City That Never Sleeps (1953) film thoughts… I actually had the VHS of this film a couple of years ago, intending it for the 30 Film Noirs in 31 Days series I did but had more films than I needed then. Gig Young plays Johnny Kelly, a Chicago cop who just doesn’t care for his job or the marriage that he seems stuck in. He has a girl on the side and the plan is to run away with her to California and start over. He has an opportunity to make a small windfall before the trip and decides to take it. The problem is all the twists, double crosses and misunderstandings in this film are preventing him from making that task easy…

I did really like City That Never Sleeps. It doesn’t seem like the cheap programmer it was, the actual Chicago locations and the great look it has elevates it up to the bigger pictures. It  does have a lot of changes in the story that keeps you on your toes. Before you think you know where it’s going, they throw another curve ball your way. Good acting from all players and I liked that Marie Windsor had a devious role in it. Definitely one to add to your film noir collection.

 

COEURS NOIRS Day 28: Play Misty For Me (1971)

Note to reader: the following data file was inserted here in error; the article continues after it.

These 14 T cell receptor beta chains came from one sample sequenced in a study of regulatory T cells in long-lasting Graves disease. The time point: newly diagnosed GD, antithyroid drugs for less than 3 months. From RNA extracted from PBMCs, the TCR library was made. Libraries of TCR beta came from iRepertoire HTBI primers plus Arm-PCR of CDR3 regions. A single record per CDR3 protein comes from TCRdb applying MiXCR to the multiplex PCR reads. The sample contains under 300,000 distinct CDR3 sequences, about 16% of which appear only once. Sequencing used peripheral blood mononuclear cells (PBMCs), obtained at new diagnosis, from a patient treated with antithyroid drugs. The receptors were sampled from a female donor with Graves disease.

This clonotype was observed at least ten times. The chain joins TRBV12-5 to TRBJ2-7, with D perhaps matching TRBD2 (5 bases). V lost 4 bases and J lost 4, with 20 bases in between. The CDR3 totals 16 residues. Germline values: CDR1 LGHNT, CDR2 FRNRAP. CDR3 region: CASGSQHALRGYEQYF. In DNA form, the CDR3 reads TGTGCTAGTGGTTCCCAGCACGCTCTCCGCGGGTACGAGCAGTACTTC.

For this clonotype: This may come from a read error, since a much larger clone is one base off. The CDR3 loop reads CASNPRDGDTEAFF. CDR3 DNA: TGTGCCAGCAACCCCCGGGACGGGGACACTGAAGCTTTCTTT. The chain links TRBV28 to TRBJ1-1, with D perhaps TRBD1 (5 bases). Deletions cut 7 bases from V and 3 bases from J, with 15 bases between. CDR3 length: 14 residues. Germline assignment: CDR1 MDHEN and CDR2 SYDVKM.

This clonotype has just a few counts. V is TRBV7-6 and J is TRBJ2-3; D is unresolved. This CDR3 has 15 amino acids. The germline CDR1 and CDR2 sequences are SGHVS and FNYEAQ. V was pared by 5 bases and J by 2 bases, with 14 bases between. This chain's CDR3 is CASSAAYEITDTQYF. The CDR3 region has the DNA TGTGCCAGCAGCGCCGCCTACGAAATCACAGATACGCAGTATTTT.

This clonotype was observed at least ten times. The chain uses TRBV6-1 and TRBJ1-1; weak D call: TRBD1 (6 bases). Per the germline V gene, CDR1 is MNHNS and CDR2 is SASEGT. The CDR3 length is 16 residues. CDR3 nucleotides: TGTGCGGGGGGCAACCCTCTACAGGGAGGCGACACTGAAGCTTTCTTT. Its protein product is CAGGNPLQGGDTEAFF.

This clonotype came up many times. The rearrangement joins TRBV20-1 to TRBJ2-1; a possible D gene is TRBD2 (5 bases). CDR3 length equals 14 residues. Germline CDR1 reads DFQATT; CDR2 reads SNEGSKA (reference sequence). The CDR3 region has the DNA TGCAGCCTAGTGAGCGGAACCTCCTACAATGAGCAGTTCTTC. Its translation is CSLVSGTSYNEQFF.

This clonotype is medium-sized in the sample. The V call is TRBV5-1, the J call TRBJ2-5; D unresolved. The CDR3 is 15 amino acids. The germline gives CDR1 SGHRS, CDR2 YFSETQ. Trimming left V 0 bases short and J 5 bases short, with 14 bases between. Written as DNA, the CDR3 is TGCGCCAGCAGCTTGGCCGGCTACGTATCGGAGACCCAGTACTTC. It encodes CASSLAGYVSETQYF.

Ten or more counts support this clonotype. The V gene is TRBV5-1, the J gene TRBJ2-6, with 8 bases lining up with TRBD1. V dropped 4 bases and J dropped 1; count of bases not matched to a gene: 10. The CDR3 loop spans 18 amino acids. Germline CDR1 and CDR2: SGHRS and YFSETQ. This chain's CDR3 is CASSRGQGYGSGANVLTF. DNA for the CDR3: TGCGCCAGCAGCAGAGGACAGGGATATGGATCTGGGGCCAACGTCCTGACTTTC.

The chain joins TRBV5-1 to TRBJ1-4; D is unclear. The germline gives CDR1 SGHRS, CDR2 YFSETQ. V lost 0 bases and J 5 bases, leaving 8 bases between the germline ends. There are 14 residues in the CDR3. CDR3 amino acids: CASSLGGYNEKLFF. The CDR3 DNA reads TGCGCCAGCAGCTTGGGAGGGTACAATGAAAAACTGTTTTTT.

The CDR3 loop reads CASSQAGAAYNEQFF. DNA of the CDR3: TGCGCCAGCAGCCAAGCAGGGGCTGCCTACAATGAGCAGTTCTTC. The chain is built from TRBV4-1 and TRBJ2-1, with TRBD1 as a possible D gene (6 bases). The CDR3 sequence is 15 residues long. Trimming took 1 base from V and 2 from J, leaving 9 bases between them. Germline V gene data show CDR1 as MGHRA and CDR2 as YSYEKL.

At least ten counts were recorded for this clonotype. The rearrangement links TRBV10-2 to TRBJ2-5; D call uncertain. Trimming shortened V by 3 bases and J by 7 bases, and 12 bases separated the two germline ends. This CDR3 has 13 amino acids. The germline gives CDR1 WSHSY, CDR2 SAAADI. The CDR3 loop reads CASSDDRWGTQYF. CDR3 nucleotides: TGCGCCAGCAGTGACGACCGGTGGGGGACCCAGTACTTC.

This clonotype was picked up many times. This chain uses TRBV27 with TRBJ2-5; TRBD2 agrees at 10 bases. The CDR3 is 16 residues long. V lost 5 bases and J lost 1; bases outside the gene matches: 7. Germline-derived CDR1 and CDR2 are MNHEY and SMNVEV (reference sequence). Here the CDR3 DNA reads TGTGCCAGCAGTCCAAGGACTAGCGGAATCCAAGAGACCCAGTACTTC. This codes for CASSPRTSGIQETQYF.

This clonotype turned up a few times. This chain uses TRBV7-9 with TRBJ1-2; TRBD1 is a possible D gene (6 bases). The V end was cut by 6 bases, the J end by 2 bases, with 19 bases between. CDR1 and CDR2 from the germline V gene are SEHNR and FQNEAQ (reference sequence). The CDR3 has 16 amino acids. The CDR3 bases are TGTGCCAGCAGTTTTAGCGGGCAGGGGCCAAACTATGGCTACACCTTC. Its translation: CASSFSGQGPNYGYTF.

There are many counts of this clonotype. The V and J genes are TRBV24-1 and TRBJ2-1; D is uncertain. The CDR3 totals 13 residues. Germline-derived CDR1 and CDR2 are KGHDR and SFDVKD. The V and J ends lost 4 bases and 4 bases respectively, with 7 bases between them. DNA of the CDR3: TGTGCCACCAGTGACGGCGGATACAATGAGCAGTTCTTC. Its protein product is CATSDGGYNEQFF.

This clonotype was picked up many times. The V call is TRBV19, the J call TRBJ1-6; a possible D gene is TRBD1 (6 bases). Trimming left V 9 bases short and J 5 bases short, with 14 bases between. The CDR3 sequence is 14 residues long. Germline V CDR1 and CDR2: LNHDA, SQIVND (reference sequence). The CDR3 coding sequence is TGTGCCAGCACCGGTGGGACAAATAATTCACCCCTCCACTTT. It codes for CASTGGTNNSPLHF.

Play Misty For Me (1971) film thoughts… I am not the biggest Eastwood fan but I have always heard about this film, just never got around to it. He plays Dave Garver, a Jazz DJ in Carmel, California who ends up meeting one of his fans who always calls in and asks, “Play Misty For Me”. The fan is played by Jessica Walter, who has sex with Dave. He being the upright, alpha male type, thinks it’s just a one night stand. He is sadly mistaken when after he makes a couple of nice gestures, she becomes consumed with him. She is always there at his house, always demanding his attention. After he tries many times to brush her off, one incident pushes her over the edge and Dave’s life becomes a true nightmare.

The film is important for at least a couple of things: it’s Clint’s first film behind the camera and there really hasn’t been this “type” of film before. It’s now a common film trope to see an violent, obsessed person in a movie, but there really wasn’t anything like this previous. I do like Play Misty For Me but it does suffer from things that are just my preferences. It’s truly dated, from the look, the film style & the editing. They try really hard to make it look like there are stabbings but the editing is too quick and choppy. Today, they make this more direct. While I do like Walter’s performance as the crazy lady Dave wishes he never met, I found the acting a bit over the top at times. I know Clint is beloved as an actor but he is pretty one note as he is in most of the films I have seen him in.

All in all, Play Misty For Me is a solid neo-noir. You know right from the beginning nothing good is going to happen in this film.